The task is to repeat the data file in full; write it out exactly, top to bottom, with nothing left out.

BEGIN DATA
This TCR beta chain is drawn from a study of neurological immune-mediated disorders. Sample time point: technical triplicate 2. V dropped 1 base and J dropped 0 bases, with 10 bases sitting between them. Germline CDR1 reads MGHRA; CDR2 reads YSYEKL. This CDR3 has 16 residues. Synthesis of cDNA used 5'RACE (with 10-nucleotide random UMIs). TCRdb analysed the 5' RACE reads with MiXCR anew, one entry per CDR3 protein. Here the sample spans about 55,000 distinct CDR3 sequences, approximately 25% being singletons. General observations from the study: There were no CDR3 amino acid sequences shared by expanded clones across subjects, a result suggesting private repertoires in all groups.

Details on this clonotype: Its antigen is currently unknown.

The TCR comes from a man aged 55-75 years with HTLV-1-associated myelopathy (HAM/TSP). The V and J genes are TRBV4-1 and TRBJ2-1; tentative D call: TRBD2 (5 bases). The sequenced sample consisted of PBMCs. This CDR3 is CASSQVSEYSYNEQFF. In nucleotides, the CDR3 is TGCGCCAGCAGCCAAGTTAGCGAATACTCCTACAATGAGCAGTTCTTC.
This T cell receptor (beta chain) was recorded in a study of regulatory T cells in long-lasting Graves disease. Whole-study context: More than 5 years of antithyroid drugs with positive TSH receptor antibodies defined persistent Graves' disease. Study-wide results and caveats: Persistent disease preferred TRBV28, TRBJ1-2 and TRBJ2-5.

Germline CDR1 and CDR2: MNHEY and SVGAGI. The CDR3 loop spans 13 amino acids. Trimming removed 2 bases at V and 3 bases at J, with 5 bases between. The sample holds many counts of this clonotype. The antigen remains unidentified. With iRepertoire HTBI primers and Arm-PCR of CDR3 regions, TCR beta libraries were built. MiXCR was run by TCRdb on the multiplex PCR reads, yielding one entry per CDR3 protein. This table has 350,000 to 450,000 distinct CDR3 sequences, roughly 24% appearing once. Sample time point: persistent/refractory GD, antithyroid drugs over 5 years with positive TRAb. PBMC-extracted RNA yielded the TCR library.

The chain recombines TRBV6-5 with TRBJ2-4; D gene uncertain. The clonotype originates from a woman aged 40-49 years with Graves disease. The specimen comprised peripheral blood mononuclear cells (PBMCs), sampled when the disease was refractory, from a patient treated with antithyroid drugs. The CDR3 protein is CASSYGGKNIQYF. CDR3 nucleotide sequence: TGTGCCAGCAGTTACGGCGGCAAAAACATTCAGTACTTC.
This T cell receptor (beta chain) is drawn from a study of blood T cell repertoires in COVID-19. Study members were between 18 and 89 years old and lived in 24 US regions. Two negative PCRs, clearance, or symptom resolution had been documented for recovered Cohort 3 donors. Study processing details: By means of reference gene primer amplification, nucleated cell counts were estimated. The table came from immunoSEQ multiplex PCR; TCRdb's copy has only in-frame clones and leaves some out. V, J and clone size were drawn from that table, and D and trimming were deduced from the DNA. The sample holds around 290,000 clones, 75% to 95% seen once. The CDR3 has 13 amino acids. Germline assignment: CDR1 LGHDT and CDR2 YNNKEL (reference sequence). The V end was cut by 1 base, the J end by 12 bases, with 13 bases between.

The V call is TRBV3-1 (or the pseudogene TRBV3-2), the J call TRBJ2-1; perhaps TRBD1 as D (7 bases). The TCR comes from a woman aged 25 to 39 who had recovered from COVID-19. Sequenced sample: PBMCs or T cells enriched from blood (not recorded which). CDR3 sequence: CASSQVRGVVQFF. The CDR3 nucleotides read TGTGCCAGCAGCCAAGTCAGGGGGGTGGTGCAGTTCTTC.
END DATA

This TCR beta chain is drawn from a study of neurological immune-mediated disorders. Sample time point: technical triplicate 2. V dropped 1 base and J dropped 0 bases, with 10 bases sitting between them. Germline CDR1 reads MGHRA; CDR2 reads YSYEKL. This CDR3 has 16 residues. Synthesis of cDNA used 5'RACE (with 10-nucleotide random UMIs). TCRdb analysed the 5' RACE reads with MiXCR anew, one entry per CDR3 protein. Here the sample spans about 55,000 distinct CDR3 sequences, approximately 25% being singletons. General observations from the study: There were no CDR3 amino acid sequences shared by expanded clones across subjects, a result suggesting private repertoires in all groups.

Details on this clonotype: Its antigen is currently unknown.

The TCR comes from a man aged 55-75 years with HTLV-1-associated myelopathy (HAM/TSP). The V and J genes are TRBV4-1 and TRBJ2-1; tentative D call: TRBD2 (5 bases). The sequenced sample consisted of PBMCs. This CDR3 is CASSQVSEYSYNEQFF. In nucleotides, the CDR3 is TGCGCCAGCAGCCAAGTTAGCGAATACTCCTACAATGAGCAGTTCTTC.
This T cell receptor (beta chain) was recorded in a study of regulatory T cells in long-lasting Graves disease. Whole-study context: More than 5 years of antithyroid drugs with positive TSH receptor antibodies defined persistent Graves' disease. Study-wide results and caveats: Persistent disease preferred TRBV28, TRBJ1-2 and TRBJ2-5.

Germline CDR1 and CDR2: MNHEY and SVGAGI. The CDR3 loop spans 13 amino acids. Trimming removed 2 bases at V and 3 bases at J, with 5 bases between. The sample holds many counts of this clonotype. The antigen remains unidentified. With iRepertoire HTBI primers and Arm-PCR of CDR3 regions, TCR beta libraries were built. MiXCR was run by TCRdb on the multiplex PCR reads, yielding one entry per CDR3 protein. This table has 350,000 to 450,000 distinct CDR3 sequences, roughly 24% appearing once. Sample time point: persistent/refractory GD, antithyroid drugs over 5 years with positive TRAb. PBMC-extracted RNA yielded the TCR library.

The chain recombines TRBV6-5 with TRBJ2-4; D gene uncertain. The clonotype originates from a woman aged 40-49 years with Graves disease. The specimen comprised peripheral blood mononuclear cells (PBMCs), sampled when the disease was refractory, from a patient treated with antithyroid drugs. The CDR3 protein is CASSYGGKNIQYF. CDR3 nucleotide sequence: TGTGCCAGCAGTTACGGCGGCAAAAACATTCAGTACTTC.
This T cell receptor (beta chain) is drawn from a study of blood T cell repertoires in COVID-19. Study members were between 18 and 89 years old and lived in 24 US regions. Two negative PCRs, clearance, or symptom resolution had been documented for recovered Cohort 3 donors. Study processing details: By means of reference gene primer amplification, nucleated cell counts were estimated. The table came from immunoSEQ multiplex PCR; TCRdb's copy has only in-frame clones and leaves some out. V, J and clone size were drawn from that table, and D and trimming were deduced from the DNA. The sample holds around 290,000 clones, 75% to 95% seen once. The CDR3 has 13 amino acids. Germline assignment: CDR1 LGHDT and CDR2 YNNKEL (reference sequence). The V end was cut by 1 base, the J end by 12 bases, with 13 bases between.

The V call is TRBV3-1 (or the pseudogene TRBV3-2), the J call TRBJ2-1; perhaps TRBD1 as D (7 bases). The TCR comes from a woman aged 25 to 39 who had recovered from COVID-19. Sequenced sample: PBMCs or T cells enriched from blood (not recorded which). CDR3 sequence: CASSQVRGVVQFF. The CDR3 nucleotides read TGTGCCAGCAGCCAAGTCAGGGGGGTGGTGCAGTTCTTC.